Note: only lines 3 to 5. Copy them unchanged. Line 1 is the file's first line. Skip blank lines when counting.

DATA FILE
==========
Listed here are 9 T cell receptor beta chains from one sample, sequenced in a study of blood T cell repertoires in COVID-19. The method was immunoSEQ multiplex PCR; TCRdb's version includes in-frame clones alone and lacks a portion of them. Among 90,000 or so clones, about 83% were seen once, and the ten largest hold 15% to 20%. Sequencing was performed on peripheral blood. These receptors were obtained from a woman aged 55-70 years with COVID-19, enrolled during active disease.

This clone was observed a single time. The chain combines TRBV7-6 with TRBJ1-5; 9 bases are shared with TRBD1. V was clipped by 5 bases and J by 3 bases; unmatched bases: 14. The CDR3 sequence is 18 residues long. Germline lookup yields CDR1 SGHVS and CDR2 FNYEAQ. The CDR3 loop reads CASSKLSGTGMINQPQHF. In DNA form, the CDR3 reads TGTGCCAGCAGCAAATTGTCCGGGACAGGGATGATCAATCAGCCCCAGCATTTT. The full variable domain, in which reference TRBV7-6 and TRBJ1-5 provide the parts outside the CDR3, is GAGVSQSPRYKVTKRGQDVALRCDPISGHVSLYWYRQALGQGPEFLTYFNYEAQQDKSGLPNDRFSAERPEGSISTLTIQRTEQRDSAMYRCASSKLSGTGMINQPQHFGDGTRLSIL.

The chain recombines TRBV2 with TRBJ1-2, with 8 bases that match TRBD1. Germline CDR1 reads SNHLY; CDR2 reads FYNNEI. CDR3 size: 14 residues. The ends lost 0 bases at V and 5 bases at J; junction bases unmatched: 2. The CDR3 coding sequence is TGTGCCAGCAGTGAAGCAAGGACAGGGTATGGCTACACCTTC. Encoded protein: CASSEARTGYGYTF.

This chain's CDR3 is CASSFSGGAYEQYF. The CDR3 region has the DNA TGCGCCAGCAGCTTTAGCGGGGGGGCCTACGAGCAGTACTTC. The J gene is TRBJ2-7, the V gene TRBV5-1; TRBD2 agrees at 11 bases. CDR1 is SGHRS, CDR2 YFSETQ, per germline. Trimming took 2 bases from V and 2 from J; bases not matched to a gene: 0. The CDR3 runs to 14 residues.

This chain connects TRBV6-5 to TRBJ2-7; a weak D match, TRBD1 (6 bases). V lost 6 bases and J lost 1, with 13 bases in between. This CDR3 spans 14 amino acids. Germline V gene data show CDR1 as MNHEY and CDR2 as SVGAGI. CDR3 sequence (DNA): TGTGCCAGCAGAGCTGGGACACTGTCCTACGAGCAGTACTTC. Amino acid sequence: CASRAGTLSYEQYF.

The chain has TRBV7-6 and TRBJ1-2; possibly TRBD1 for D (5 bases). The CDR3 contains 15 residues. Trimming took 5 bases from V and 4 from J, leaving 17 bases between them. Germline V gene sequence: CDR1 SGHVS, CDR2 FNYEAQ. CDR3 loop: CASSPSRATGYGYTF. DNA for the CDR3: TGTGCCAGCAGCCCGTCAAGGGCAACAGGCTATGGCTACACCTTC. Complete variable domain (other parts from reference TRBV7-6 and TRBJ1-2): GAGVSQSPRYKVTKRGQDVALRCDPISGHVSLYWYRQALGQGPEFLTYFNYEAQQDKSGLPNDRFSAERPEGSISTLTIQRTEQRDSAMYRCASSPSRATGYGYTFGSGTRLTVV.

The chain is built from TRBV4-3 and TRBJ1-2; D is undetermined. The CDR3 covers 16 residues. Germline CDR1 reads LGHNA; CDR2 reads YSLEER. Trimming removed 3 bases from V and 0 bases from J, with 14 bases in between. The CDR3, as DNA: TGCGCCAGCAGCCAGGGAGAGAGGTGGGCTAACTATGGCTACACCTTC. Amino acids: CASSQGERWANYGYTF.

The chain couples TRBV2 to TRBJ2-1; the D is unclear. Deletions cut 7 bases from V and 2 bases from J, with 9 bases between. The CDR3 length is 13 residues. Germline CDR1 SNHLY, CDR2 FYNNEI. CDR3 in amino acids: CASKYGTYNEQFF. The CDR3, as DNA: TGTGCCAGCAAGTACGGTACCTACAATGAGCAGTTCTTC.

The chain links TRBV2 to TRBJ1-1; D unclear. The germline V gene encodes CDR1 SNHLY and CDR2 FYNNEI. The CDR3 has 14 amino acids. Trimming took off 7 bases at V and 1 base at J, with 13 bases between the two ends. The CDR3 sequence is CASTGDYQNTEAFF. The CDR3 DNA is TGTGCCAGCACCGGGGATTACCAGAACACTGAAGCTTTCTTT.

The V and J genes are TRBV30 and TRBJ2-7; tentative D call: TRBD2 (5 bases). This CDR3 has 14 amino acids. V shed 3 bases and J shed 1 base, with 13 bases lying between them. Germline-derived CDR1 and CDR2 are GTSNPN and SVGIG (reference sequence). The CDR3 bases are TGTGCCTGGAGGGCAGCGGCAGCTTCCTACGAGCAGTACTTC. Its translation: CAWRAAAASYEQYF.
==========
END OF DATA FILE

The chain recombines TRBV2 with TRBJ1-2, with 8 bases that match TRBD1. Germline CDR1 reads SNHLY; CDR2 reads FYNNEI. CDR3 size: 14 residues. The ends lost 0 bases at V and 5 bases at J; junction bases unmatched: 2. The CDR3 coding sequence is TGTGCCAGCAGTGAAGCAAGGACAGGGTATGGCTACACCTTC. Encoded protein: CASSEARTGYGYTF.

This chain's CDR3 is CASSFSGGAYEQYF. The CDR3 region has the DNA TGCGCCAGCAGCTTTAGCGGGGGGGCCTACGAGCAGTACTTC. The J gene is TRBJ2-7, the V gene TRBV5-1; TRBD2 agrees at 11 bases. CDR1 is SGHRS, CDR2 YFSETQ, per germline. Trimming took 2 bases from V and 2 from J; bases not matched to a gene: 0. The CDR3 runs to 14 residues.

This chain connects TRBV6-5 to TRBJ2-7; a weak D match, TRBD1 (6 bases). V lost 6 bases and J lost 1, with 13 bases in between. This CDR3 spans 14 amino acids. Germline V gene data show CDR1 as MNHEY and CDR2 as SVGAGI. CDR3 sequence (DNA): TGTGCCAGCAGAGCTGGGACACTGTCCTACGAGCAGTACTTC. Amino acid sequence: CASRAGTLSYEQYF.